Structure of the Pharmaceutical Industry

A pill bottle filled with pharmaceuticals.
A pill bottle filled with pharmaceuticals. (Image: "Fix" is Copyrighted by Flickr user: Shutr under the Creative Commons Attribution license.)

The growing pharmaceutical industry was originally dominated by smaller companies, but this trend has changed. Today, pharmaceutical firms are typically extremely large to more easily enable big expenditures for research and development. Most pharmaceutical companies' revenues come from patented blockbuster drugs, whose cost to bring to market is very high -- as a result, pharmaceutical firms use their patents to charge high prices.

Big Pharma: Rise of the Giants

The trend since the 1980s has been for consolidation among pharmaceutical companies, using a variety of means such as corporate takeovers and buyouts, and business partnerships. This has given rise to very large firms. The combined revenues of Novartis of Switzerland, Pfizer of the U.S., and Bayer in Germany are more than $150 billion. The phrase Big Pharma is often given to firms with earnings in excess of $3 billion or with research and development expenses above $500 million.

Growth Patterns in the Industry

The growth of pharmaceutical companies in the past 15 years has been generally outstanding. Up until 2009, pharmaceutical companies were thought to be recession-proof, often growing despite losses in other industries (such as the tech bubble and the bubble during the late 1990s and early 2000s). However, in 2009, IMS Health (a market analysis firm for health care) lowered its prediction of growth in pharmaceutical sales to from 2.5 percent to 3.5 percent, down from 4.5 percent to 5.5 percent, possibly indicating that growth may slow in the coming years.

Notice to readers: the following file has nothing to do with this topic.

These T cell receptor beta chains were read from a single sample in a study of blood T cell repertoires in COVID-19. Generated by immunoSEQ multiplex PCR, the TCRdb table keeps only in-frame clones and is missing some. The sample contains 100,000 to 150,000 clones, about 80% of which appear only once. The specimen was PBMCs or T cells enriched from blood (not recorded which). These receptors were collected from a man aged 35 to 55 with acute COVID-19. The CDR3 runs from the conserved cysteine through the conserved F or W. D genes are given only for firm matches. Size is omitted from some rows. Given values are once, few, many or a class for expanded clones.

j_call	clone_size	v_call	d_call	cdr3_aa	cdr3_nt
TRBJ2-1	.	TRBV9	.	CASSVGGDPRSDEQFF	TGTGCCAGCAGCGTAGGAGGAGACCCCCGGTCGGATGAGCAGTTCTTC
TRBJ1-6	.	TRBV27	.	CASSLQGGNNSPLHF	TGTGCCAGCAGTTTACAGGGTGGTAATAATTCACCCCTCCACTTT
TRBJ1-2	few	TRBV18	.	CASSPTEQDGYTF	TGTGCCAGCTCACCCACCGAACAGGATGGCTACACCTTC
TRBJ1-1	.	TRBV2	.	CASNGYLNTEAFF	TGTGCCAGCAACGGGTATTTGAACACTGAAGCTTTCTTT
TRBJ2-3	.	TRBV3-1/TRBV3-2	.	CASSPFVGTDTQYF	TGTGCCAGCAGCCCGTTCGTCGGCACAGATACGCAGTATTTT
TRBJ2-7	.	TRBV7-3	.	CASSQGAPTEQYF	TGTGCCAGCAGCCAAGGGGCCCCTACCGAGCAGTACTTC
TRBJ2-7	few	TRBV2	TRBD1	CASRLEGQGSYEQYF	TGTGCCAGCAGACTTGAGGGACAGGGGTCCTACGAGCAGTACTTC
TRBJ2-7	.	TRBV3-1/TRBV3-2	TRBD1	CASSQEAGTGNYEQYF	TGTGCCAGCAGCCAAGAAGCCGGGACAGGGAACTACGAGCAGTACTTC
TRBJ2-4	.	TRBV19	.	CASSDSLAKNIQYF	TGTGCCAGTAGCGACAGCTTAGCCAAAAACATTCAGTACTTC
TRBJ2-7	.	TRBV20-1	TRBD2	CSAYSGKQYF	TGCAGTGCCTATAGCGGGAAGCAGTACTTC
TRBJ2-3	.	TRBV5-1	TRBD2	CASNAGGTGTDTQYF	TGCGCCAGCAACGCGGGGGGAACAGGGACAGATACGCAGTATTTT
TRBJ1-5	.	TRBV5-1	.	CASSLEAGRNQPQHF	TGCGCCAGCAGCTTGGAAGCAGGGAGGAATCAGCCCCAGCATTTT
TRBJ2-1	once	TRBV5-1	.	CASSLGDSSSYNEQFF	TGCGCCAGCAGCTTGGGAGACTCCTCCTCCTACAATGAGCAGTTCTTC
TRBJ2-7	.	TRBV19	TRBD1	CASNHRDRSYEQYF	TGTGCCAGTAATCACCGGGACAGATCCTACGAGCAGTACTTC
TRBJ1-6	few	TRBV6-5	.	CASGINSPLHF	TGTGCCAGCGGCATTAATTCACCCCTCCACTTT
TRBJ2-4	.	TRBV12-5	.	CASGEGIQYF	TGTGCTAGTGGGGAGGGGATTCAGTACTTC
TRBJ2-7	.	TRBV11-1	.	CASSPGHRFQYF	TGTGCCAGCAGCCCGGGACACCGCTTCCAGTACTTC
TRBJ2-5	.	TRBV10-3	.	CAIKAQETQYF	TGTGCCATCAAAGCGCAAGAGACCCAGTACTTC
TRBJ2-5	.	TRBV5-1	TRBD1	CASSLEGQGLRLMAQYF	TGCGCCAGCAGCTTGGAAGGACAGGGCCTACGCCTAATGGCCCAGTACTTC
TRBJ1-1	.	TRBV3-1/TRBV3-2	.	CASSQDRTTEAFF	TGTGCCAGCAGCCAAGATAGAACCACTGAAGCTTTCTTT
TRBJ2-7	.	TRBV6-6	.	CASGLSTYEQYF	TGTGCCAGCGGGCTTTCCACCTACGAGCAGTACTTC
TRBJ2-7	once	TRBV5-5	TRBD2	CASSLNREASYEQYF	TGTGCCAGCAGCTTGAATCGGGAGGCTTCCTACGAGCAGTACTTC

Blockbuster Drugs

A blockbuster drug is defined as a drug generating more than $1 billion a year, and blockbuster drugs account for roughly one-third of the value in pharmaceutical sales. These drugs include Lipitor and Celebrex by Pfizer and Prilosec and Nexium by AstraZeneca, which combine for more than $19 billion in sales alone. Because of the immense cost of bringing a new drug to market, these firms rely on the patents for these drugs to prevent the production of generics and ensure high prices.

Patents, Generics and Blockbuster Drugs

The structure of the industry is currently designed so that pharmaceutical companies can market their products to different nations at different prices. In the U.S., unsurprisingly, people pay much higher prices for brand medication than do those in other countries. As a result, America has seen an increase in the illegal smuggling of pills from Canada to the United States. This is especially prevalent for on-brand, expensive drugs (such as Lipitor by Pfizer, which can be 40 percent cheaper in Canada).


Pharmaceutical companies may soon evolve in a different direction, thanks to developments in stem-cell research and other biotechnology. Possibly in the future, Big Pharma will be less concerned about the patents for their blockbuster drugs and more concerned about being able to manufacture and produce individualized products for specific patients. This trend may start sooner rather than later, considering that several blockbuster drug patents (such as Nexium and Lipitor) are due to expire soon. Upon expiration, it is highly likely that generic versions from places abroad (especially India) will undermine the profitability of these blockbusters.

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